Michael Wann: Irish Times Review

by chief critic Aidan Dunne (May 2016)


Visual art: Three different ways to pass the Francis Bacon test


A talented trio focus on plants, backwoods scenes and crumbling facades

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Michael Canning 
Oliver Sears Gallery, Dublin
May 5th-June 16th, 


Michael Wann 
Cross Gallery, Dublin
Until May 7th, 


John Doherty 
Taylor Galleries, Dublin
Until May 21st, 


Francis Bacon said that you need three things to be an artist. Briefly: technical ability, a subject matter that fascinates you and a knowledge of art history. Michael Canning, Michael Wann and John Doherty meet all three criteria, even as each employs a different, distinctive representational strategy in response to their immediate environments.


Sidestepping the picturesque

Wann makes images of rural Ireland in which he sidesteps the picturesque. His is an Ireland – he is based in Co Sligo – of dereliction and rain-sodden decay. That may sound grim, but, as with the melancholy edge in Canning’s paintings, Wann seems to relish the neglected backwoods and crumbling dwellings, and he has found an audience that shares his feeling for this faded world. He works more in grey than black-and-white, building up densely worked, textural charcoal and wash images. They can veer towards appearing photographic, but he is not interested in photographic effects or methods: he is very hands-on, becoming physically immersed in the surfaces, which have a painterly quality despite the absence of colour.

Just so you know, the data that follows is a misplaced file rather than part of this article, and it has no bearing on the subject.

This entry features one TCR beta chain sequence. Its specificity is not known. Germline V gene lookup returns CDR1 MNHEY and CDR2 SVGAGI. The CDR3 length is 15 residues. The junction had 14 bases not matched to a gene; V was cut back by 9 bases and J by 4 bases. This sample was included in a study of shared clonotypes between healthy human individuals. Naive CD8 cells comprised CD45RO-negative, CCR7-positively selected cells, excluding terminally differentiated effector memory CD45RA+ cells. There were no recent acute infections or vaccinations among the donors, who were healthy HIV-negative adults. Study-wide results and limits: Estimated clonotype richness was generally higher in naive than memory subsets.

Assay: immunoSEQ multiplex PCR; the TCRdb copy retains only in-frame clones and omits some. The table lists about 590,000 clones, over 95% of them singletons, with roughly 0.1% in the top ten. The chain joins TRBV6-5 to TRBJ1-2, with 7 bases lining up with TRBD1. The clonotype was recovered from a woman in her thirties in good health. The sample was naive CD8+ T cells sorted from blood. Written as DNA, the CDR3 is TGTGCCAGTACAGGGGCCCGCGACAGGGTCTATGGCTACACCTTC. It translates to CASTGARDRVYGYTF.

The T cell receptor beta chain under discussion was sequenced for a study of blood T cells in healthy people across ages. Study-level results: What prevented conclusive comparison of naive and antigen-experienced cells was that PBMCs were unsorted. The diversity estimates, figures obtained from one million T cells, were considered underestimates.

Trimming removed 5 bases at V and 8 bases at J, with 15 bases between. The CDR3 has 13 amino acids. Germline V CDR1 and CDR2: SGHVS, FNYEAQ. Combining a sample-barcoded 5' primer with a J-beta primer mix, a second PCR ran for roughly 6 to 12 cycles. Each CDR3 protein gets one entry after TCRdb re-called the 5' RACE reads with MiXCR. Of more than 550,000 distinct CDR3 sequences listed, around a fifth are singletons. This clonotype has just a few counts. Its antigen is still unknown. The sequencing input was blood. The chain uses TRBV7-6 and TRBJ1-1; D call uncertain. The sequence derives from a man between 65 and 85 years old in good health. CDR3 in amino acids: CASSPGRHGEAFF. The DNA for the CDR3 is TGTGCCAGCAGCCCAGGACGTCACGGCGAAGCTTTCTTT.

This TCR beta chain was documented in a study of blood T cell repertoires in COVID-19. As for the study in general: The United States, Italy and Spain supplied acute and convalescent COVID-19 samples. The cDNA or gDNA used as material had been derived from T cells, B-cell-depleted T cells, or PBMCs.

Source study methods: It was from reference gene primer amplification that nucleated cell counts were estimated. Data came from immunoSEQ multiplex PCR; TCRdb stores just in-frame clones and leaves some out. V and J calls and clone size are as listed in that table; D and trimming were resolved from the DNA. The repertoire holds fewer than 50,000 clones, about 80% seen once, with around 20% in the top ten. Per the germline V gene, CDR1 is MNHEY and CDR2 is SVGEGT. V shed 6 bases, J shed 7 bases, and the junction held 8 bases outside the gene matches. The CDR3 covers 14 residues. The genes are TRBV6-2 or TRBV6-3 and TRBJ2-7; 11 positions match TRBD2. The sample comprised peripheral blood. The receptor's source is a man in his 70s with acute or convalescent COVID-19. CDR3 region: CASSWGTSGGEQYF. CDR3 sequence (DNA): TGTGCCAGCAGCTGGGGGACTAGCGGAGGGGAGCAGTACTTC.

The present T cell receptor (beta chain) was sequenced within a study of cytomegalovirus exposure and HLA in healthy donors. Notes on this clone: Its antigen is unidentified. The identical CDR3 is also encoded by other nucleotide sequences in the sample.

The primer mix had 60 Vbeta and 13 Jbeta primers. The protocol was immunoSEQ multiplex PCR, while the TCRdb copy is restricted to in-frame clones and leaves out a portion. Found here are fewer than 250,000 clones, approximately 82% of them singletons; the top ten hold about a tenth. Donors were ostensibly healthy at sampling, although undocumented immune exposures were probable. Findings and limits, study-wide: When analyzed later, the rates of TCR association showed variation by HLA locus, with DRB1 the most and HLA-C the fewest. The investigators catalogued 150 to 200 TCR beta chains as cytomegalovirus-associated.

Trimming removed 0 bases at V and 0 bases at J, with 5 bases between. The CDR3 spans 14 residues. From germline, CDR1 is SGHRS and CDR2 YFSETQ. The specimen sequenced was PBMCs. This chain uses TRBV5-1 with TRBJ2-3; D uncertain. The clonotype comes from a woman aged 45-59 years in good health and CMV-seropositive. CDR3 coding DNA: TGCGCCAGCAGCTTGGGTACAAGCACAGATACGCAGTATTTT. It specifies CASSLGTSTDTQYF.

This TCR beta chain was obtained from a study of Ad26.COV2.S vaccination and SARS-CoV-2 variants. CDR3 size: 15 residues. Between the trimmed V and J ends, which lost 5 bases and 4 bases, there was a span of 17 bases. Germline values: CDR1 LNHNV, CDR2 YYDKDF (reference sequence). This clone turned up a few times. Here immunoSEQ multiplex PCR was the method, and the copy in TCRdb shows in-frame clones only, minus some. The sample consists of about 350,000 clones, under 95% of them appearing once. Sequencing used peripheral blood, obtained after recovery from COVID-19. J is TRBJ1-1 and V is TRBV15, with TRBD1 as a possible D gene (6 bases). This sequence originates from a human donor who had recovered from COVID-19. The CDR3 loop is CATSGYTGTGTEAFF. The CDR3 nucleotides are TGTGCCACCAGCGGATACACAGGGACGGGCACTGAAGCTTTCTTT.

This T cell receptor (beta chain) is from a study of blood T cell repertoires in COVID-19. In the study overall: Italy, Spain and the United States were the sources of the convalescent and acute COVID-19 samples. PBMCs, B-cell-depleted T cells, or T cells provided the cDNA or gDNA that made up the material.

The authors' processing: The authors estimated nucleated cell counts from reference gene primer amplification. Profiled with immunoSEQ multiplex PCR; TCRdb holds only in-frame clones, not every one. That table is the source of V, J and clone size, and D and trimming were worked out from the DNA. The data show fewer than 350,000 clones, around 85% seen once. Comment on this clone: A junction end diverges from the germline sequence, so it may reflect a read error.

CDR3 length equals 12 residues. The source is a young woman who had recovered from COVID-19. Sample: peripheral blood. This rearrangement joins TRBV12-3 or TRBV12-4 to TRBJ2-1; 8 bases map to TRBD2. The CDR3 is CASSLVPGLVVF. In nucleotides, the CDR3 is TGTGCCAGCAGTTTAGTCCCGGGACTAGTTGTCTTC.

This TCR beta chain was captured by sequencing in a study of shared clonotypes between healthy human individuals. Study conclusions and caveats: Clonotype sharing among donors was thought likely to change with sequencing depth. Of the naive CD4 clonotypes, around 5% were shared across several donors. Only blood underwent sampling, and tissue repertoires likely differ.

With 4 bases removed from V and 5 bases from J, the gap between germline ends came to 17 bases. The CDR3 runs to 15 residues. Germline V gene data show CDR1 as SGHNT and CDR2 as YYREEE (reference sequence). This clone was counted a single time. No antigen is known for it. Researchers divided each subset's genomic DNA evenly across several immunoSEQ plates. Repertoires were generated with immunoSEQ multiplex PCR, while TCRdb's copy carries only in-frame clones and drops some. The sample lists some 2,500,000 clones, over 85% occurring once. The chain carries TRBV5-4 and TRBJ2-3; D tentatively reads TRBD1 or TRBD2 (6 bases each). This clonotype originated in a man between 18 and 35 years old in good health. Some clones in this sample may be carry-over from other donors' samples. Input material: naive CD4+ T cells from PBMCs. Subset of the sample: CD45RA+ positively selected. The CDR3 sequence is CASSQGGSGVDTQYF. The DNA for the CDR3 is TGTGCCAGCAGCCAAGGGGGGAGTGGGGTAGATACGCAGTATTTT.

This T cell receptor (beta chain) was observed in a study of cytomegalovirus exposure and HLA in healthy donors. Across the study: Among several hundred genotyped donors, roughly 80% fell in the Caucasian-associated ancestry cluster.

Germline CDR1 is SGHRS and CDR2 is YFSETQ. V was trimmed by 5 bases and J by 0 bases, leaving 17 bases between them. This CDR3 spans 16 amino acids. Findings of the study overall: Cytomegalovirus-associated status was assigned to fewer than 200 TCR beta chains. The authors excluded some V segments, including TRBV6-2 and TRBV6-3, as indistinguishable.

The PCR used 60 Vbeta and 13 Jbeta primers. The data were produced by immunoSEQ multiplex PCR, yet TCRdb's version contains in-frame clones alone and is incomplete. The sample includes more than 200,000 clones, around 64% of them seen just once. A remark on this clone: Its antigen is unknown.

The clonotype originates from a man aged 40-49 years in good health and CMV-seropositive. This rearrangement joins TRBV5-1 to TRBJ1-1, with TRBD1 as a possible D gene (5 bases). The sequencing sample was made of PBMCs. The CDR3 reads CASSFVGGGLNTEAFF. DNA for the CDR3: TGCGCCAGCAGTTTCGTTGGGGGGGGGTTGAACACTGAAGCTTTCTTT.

Woodland holds a particular interest for him. Not just the grand broadleaf expanses around Lissadell, but also isolated specimens and forestry plantations, and common hedgerows and scrubland. He is attentive to the personality and detail of the land, relishing tangled heaps of branches, the unkempt and anomalous, rutted overgrown tracks, the broken patterns of light. It amounts to a distinctive, downbeat, unsentimental take on a subject that could easily be sentimentalised.



May 16, 2016